In his reply to BP, Oettinger said that his department was finalizing an energy prices report and “your thoughts are very valuable in this context.”

Before the report’s publication, Oettinger’s team removed figures from an earlier draft which revealed that E.U. states spent $45 billion a year on subsidies for fossil fuels, compared to $40 billion for nuclear energy, and just $34 billion for renewables. The commissioner’s office argues that the numbers were inconsistent and “not comparable.”

Early in his tenure, Oettinger had been forced to back down on plans for a moratorium on deepwater offshore oil drills in the wake of the BP Deepwater Horizon disaster. Within two years, he had become an industry champion, arguing that Europe was competitively disadvantaged by a reluctance to take offshore drilling risks.

Oettinger regularly hosts alpine retreats for government ministers, bankers, and captains of industry. In 2013, these included executives from Shell, Statoil, GDF Suez, EDF, Alstom, Enel, and ENI, although not BP.

A spokesperson for Oettinger said: “When the Commission prepares formal legislative proposals, there is a full public consultation exercise in which all stakeholders can participate. With the majority of the E.U. legislation referred to, Commissioner Oettinger was not the Commissioner in the lead.”

An alignment between the commission’s eventual climate proposals and BP’s positions was “unfound,” the official added.

In his reply to BP, Oettinger said that he shared the firm’s views on a guarantee for unlimited crude oil and gas exports being included in a TTIP free trade deal and welcomed more “thoughts” from the company.

Along with Shell, BP began lobbying for an end to the E.U.’s renewables and energy efficiency targets in 2011, but the scope of its lobby intervention went further.

In its letter, BP strongly opposed renewable energy subsidies, particularly in Germany, and a planned cap on certain biofuels which studies have shown to be highly polluting.

Over the year that followed, an E.U. state aid decision on renewables went against Germany, while a cap on the amount of first generation biofuels that could be counted towards E.U. targets was also weakened.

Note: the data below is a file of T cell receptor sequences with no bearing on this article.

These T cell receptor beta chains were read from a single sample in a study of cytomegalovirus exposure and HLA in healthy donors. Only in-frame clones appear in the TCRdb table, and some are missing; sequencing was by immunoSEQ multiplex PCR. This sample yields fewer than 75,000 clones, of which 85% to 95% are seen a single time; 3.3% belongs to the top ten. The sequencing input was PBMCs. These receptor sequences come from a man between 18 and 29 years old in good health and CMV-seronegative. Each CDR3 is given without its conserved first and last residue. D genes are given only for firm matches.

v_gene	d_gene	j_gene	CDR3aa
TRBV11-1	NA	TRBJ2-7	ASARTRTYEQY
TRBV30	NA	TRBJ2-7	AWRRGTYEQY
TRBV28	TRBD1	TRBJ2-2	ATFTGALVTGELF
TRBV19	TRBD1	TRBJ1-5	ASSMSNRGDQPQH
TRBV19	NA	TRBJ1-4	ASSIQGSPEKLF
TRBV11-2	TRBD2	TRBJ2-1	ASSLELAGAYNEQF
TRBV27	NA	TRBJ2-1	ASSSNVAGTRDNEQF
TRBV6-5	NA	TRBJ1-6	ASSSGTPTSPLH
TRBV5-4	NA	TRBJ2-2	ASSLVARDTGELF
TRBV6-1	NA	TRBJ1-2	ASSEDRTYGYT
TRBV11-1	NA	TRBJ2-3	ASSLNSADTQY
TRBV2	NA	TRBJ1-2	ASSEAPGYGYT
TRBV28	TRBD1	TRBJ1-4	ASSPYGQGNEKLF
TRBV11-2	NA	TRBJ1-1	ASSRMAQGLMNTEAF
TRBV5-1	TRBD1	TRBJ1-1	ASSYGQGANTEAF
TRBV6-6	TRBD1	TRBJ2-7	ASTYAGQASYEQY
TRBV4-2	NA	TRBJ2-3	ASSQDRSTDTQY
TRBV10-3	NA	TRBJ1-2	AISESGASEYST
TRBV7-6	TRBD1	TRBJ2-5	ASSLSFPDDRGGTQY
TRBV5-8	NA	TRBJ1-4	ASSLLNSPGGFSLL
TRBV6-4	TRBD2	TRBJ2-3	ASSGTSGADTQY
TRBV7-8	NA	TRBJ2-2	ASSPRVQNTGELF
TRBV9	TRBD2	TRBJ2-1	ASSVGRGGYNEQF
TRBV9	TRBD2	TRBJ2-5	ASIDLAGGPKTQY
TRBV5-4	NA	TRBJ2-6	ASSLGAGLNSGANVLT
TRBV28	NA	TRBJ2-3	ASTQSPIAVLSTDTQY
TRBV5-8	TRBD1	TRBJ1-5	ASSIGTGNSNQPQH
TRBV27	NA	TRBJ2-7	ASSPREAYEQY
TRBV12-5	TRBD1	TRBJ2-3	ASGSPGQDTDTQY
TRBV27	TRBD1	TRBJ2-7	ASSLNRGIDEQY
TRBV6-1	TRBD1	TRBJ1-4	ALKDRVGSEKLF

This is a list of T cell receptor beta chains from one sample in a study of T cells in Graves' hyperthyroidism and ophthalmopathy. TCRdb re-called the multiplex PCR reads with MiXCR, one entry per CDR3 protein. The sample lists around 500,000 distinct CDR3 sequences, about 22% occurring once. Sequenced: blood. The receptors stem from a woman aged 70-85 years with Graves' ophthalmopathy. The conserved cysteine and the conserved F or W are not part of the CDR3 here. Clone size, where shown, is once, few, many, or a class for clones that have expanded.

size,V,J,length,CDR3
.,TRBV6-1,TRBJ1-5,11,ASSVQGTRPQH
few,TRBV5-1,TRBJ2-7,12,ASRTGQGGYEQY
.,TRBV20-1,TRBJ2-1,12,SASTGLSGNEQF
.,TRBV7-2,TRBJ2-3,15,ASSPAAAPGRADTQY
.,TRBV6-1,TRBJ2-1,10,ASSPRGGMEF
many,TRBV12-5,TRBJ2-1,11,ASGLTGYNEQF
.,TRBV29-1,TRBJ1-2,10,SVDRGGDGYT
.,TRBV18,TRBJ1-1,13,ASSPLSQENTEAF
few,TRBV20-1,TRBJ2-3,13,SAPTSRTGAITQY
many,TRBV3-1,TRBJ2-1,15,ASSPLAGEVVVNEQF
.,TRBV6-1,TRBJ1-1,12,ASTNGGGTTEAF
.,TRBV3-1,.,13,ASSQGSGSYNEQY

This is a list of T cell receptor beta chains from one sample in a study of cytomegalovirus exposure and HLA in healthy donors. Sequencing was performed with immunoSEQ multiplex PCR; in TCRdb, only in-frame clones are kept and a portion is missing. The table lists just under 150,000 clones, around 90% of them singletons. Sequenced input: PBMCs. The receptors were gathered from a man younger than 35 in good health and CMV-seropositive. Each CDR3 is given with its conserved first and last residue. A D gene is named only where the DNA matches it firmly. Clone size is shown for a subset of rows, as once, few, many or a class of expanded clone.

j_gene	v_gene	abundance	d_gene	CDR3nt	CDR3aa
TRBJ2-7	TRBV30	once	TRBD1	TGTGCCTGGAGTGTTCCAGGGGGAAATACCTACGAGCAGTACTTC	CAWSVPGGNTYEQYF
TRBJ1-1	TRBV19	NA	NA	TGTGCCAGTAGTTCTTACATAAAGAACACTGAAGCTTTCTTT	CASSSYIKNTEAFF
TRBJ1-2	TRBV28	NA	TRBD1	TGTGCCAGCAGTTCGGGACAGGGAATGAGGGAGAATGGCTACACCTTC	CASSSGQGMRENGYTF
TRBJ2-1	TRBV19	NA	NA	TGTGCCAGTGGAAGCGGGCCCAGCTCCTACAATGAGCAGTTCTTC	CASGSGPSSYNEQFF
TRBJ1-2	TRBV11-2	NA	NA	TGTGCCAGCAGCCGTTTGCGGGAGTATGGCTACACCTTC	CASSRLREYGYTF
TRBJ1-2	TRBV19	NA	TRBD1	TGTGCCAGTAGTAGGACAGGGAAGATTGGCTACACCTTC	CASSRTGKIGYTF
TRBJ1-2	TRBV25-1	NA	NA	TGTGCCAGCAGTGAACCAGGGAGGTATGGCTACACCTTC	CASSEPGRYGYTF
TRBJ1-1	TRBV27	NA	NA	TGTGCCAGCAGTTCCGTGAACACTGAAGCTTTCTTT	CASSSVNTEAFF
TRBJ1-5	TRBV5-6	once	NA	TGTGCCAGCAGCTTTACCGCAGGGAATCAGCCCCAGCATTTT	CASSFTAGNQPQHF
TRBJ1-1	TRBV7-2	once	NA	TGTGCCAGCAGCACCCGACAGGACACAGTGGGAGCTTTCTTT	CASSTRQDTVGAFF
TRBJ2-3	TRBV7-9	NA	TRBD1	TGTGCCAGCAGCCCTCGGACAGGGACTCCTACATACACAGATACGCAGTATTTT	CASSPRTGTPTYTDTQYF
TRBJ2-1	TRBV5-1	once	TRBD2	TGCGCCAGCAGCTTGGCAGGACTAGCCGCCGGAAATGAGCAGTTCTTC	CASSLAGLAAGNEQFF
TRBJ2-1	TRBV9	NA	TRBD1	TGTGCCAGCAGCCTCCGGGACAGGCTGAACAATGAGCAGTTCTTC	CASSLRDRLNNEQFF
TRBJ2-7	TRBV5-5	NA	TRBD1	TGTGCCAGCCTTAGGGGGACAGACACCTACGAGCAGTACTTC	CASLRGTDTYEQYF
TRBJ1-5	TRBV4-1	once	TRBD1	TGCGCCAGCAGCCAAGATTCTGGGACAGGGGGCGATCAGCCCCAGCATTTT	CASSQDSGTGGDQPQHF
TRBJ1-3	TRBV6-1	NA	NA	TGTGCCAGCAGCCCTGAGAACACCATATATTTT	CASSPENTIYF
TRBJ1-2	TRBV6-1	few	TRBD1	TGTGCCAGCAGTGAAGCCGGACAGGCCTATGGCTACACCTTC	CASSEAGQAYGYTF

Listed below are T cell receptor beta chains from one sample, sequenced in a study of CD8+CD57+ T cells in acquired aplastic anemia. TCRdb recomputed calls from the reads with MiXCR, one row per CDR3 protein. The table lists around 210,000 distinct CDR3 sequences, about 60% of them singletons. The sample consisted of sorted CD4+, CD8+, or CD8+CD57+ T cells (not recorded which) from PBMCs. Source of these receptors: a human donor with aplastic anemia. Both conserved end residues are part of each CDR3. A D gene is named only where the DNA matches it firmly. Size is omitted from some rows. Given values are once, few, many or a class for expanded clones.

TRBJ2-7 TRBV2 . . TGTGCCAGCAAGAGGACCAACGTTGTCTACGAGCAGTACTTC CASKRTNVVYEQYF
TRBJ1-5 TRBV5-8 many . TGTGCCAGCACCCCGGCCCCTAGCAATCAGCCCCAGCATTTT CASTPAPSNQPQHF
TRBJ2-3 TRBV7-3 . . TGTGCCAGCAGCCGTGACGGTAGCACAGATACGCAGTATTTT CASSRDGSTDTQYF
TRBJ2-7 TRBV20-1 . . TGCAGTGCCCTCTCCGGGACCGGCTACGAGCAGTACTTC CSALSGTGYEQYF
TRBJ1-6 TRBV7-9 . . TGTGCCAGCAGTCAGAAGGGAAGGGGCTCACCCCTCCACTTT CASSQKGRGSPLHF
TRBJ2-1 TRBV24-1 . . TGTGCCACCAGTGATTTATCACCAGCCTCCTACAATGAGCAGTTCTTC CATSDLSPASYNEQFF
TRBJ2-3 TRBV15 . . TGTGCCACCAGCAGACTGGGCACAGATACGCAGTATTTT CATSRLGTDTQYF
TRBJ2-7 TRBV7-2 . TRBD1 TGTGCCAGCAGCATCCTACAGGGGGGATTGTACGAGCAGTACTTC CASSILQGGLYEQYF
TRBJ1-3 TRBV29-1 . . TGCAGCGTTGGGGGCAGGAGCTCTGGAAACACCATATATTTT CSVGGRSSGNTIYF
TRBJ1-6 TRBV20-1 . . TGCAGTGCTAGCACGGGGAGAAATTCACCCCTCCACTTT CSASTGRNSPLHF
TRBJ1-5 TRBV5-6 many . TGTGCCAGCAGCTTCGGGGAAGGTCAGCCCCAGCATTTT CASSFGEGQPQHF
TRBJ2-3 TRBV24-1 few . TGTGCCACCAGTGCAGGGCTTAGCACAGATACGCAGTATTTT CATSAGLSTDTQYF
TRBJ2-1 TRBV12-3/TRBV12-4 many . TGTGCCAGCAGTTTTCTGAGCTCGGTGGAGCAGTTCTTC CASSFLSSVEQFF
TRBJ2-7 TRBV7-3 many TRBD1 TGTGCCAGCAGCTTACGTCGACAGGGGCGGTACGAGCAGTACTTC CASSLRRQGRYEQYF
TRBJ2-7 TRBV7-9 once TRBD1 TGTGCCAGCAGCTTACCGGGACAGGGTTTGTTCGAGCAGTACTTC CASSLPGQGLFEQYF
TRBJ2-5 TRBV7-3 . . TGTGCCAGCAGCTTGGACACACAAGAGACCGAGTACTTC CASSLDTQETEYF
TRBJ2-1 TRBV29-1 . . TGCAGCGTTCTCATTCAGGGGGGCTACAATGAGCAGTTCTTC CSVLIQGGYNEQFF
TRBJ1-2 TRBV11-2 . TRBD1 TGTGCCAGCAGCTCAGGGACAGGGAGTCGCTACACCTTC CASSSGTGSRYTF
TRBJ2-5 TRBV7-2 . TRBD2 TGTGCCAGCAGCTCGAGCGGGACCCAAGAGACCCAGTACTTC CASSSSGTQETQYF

Europe’s efforts to cut carbon emissions should be built upon market-based tools such as its flagship emissions trading scheme, BP said in its letter.

But E.U. proposals to label tar sands oil as more polluting than other oil — which could lead to additional taxes — risked companies “being penalized subjectively on the basis of adverse perceptions,” according to BP.

The tar sands proposal was vehemently opposed by the U.K. and the Netherlands, and the plan was eventually dropped in 2014.

Jos Dings, the director of the sustainable transport thinktank Transport and Environment, said: “In case anyone doubted why Europe chose to treat all oil — regular and high polluting — the same, here’s the answer: Big Oil telling the commission that really its impossible to tell them apart.”

Lisa Nandy, the Labour’s shadow energy and climate secretary, called for the E.U.’s climate policies to be strengthened. “By working together with like-minded governments across Europe we can ensure that big companies cannot water down environmental safeguards,” she said.

BP recently topped a survey of the most obstructive company on climate change, and is increasingly a target for fossil fuels divestment campaigns.